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Biomed Res. 2007 Dec;28(6):323-30.

Gadolinium chloride suppresses styrene-induced cytochrome P450s expression in rat liver.

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Department of Biochemistry, Akita University School of Medicine, Akita 010-8543, Japan.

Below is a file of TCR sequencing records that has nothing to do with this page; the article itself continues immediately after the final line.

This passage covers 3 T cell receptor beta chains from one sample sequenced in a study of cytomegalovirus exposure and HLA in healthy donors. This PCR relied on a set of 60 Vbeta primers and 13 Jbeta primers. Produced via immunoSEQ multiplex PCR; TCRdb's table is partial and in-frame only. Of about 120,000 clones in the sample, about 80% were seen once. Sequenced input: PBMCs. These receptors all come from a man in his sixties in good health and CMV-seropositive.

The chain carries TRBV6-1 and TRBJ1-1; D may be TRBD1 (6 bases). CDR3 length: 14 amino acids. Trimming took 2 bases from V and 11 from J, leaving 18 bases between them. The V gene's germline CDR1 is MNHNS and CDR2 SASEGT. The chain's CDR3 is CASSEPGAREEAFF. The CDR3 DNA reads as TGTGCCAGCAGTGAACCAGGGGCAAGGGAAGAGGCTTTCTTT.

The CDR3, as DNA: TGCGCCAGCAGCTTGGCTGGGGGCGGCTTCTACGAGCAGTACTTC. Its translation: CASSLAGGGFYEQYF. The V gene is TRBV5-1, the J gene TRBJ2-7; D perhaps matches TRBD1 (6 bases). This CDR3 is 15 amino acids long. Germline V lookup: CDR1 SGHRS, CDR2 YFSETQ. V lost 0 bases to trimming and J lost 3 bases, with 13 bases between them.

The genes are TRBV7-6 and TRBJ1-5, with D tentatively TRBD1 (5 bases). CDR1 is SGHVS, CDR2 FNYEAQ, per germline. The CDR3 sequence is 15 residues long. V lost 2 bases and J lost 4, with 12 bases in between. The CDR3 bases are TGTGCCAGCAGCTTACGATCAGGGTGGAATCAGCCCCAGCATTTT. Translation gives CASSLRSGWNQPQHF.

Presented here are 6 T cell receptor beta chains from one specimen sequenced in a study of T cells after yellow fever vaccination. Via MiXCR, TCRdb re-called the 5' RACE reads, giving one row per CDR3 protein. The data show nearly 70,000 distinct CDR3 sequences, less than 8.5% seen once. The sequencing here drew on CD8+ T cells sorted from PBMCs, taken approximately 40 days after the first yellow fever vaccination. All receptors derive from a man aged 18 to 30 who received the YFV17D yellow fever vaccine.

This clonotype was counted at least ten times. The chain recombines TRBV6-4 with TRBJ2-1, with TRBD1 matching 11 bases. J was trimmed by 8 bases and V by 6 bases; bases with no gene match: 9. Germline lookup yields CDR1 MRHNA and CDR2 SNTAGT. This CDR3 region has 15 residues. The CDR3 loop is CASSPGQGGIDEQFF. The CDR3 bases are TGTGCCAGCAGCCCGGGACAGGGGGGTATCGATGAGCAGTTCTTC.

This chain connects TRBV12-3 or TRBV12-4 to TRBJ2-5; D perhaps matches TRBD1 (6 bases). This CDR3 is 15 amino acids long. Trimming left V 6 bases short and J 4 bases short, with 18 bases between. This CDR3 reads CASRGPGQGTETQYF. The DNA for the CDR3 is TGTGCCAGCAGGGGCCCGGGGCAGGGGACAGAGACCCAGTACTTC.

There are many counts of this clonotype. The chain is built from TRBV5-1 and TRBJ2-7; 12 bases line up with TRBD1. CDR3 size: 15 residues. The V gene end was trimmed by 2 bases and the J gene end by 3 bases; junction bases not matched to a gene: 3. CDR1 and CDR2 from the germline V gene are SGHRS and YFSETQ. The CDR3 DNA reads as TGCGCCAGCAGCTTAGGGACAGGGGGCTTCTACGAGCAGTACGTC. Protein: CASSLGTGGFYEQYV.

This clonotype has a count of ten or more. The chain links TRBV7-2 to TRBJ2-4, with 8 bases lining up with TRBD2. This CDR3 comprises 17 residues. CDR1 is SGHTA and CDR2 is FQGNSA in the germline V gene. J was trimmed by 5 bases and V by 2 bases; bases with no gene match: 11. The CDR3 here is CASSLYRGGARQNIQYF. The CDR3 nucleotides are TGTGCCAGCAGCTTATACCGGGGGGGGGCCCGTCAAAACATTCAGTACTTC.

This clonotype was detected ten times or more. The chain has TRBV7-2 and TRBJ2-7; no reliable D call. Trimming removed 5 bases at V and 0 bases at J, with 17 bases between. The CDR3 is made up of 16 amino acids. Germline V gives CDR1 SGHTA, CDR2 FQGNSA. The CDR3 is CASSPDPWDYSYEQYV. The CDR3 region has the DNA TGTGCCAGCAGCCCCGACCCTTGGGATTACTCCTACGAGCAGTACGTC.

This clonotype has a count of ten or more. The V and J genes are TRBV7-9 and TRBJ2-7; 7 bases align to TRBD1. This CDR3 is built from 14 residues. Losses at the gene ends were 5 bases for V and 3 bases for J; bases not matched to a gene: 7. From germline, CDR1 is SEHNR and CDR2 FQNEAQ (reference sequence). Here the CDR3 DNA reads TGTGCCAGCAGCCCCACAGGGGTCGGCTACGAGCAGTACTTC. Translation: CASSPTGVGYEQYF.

To assess the effect of gadolinium (Gd) on the expression of several forms of cytochrome P450 (P450s) and antioxidant enzymes, we treated rats with gadolinium chloride (25 mg as Gd/kg body weight) 4 h after styrene (a multiple P450 inducer) treatment (600 mg/kg). Gd treatment significantly suppressed styrene-inducible cytochrome P4502B1 (CYP2B1), CYP2B2, CYP2E1, and CYP3A2 mRNA expressions to 48.6%, 69.8%, 61.1%, and 38.5%, accompanying with the reduction of proteins expression to 1.42%, 31.2%, 21.1% and 21.1%, respectively, compared with styrene alone treatment. Gd suppressed styrene-inducible CYP1A2 expression, but only at the protein level. On the other hand, styrene treatment caused a decrease in reduced form of glutathione (GSH), as well as increases in lipid peroxide and serum ALT and AST activities, suggesting the occurrence of hepatic damage probably due to styrene-induced oxidative stress in rat liver. Post-treatment of Gd attenuated this styrene-caused hepatic damage. Moreover, mRNA expressions of cellular antioxidant enzymes such as catalase, CuZn-superoxide dismutase (CuZnSOD) and glutathione peroxidase (GPX) were hardly changed by styrene and/or Gd treatment. In summary, Gd suppressed styrene-inducible expression of not only CYP2B1 but also several forms of P450 at both the mRNA and protein levels, along with attenuation of styrene-caused liver damage. These findings suggested that Gd is a chemo-preventive agent against hepatic damage caused by xenobiotics requiring biotransformation.

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